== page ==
So when we talk about using the CDE as a model of what happens in our worlds, it’s relatively simple to think about and use as a reference point. The CDE, as a model, can help categorize what you see in collected data. It can help you visualize and understand which factors shape your world.

What was more difficult for me, in the beginning, was understanding how to use the CDE, as a method, to influence the patterns around me. Then, Glenda and I worked with a client, using the CDE to assist an ad hoc group in identifying, understanding, and choosing relevant and effective options for action.

Years ago, we were asked to work with a group that had come together as an informal coalition of three entities: local schools, government regulatory and support agencies, and healthcare providers. Their purpose was to begin to address a particular issue: student immunizations in grades Pre-Kindergarten-12th Grade.  Each of the agencies had very specific, and separate, roles to play in their current handling of their shared issue. The data at that time showed that low percentages of school-aged children had received the state-mandated immunizations. Related data about targeted illnesses showed increasing incidents among school-aged children and adolescents. A group of community leaders, concerned about those increasing data points, came together in an informal coalition to try to shift the pattern of low numbers of immunization. 

We did several interviews to get a solid picture of what was happening and then used the CDE model to help us visualize some options for them. The model at the right reflects what our interview data showed us in general. We also reflected that a large percentage of the group felt their work was complete because they had, in fact, changed the data. We offered them 4 options for future action:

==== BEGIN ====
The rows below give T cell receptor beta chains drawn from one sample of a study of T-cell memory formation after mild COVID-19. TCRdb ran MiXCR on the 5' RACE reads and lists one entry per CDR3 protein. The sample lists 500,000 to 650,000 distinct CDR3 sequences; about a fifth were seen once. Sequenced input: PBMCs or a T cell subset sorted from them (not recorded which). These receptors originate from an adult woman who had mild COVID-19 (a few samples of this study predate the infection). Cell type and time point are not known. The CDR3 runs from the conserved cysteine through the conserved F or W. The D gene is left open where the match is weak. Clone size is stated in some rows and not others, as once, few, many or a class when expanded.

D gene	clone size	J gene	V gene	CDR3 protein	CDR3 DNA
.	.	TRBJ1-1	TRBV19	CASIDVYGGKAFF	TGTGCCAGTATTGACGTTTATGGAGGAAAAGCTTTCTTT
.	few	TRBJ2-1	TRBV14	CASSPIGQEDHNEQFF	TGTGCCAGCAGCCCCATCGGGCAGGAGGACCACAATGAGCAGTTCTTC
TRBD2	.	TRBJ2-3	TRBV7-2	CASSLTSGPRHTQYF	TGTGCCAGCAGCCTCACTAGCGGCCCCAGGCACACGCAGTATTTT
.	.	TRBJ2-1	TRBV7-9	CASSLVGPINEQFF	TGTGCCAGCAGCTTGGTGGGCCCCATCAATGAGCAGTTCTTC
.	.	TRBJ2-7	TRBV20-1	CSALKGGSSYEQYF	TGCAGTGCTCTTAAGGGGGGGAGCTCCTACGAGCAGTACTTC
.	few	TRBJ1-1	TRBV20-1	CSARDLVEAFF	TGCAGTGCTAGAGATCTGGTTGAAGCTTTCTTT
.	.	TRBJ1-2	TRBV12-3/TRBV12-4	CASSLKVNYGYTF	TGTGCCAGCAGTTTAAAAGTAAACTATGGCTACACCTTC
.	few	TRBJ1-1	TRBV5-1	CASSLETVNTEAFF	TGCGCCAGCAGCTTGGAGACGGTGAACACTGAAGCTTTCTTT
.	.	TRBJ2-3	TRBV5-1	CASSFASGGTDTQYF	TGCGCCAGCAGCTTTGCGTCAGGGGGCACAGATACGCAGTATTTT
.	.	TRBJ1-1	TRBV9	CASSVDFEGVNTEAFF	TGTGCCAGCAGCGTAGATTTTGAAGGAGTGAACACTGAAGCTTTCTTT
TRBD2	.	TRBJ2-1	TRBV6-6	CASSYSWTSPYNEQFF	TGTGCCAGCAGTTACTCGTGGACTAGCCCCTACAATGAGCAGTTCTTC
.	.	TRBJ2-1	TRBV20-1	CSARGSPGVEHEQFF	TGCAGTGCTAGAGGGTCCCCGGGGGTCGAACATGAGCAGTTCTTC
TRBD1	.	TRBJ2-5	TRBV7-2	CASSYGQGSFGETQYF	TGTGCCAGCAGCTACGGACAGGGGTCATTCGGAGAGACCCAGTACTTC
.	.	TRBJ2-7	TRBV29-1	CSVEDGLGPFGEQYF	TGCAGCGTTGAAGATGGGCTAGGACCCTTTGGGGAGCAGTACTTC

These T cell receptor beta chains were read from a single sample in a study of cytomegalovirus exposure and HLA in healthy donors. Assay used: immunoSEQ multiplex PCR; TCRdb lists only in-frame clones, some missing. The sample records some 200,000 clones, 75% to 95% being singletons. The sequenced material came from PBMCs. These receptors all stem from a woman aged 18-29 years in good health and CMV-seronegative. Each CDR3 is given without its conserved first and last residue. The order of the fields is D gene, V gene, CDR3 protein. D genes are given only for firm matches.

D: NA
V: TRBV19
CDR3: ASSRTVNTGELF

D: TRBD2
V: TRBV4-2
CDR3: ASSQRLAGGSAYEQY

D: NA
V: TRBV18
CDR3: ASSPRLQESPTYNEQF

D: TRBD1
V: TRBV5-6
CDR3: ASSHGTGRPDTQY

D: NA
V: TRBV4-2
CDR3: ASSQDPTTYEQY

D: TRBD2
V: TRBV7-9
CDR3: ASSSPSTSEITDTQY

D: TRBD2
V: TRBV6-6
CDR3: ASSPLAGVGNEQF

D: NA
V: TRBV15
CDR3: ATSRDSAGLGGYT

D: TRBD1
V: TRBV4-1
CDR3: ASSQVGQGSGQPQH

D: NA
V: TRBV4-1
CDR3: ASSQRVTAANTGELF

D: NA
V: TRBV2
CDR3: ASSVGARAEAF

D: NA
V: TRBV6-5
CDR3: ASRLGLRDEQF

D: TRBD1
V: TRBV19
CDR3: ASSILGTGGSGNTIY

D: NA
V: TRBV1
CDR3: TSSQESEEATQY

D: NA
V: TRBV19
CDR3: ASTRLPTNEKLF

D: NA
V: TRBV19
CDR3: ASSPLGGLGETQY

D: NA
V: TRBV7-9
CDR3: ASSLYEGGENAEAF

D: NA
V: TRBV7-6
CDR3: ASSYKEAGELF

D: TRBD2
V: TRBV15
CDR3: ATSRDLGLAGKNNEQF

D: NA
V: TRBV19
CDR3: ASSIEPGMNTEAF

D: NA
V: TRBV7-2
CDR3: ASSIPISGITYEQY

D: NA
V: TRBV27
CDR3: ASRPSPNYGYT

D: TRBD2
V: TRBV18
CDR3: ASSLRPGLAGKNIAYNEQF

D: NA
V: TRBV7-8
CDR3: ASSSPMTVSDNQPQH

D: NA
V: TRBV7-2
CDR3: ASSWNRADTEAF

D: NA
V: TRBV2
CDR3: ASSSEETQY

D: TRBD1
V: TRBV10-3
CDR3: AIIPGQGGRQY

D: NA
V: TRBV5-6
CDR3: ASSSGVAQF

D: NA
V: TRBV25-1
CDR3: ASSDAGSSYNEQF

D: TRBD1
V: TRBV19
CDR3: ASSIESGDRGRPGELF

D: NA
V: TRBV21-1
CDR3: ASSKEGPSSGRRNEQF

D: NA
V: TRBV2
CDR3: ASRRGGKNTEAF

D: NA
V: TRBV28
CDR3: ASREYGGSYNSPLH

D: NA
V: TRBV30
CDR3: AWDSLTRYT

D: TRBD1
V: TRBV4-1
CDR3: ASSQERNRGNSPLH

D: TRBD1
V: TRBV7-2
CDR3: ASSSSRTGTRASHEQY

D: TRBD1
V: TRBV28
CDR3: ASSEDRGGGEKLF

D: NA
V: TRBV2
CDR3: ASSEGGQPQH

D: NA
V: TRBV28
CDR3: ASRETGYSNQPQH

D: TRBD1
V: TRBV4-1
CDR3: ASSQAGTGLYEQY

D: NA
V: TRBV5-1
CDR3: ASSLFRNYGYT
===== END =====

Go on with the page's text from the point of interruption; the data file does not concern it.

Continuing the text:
In Option #1: We let them see two paths for moving forward. The first part was to celebrate that their work was done. They had accomplished what they had intended and had built organizational and professional relationships. They each had a deeper understanding of how individual agencies could shift internal policies to contribute to the results they wanted. So one option they had was to disband this particular ad hoc group. The other path involved their considerations of our other recommendations.

In Option #2, we offered examples of how it might impact their work if they shifted the Container size to change the pattern.

Decreasing the Container could create a stronger focus: 

  • Focus on fewer groups (Maybe focus on Preschool through 6th Grade, rather than all youth.)
  • Reduce the number of people/agencies involved (Schools could take the work, reaching out to others as needed.)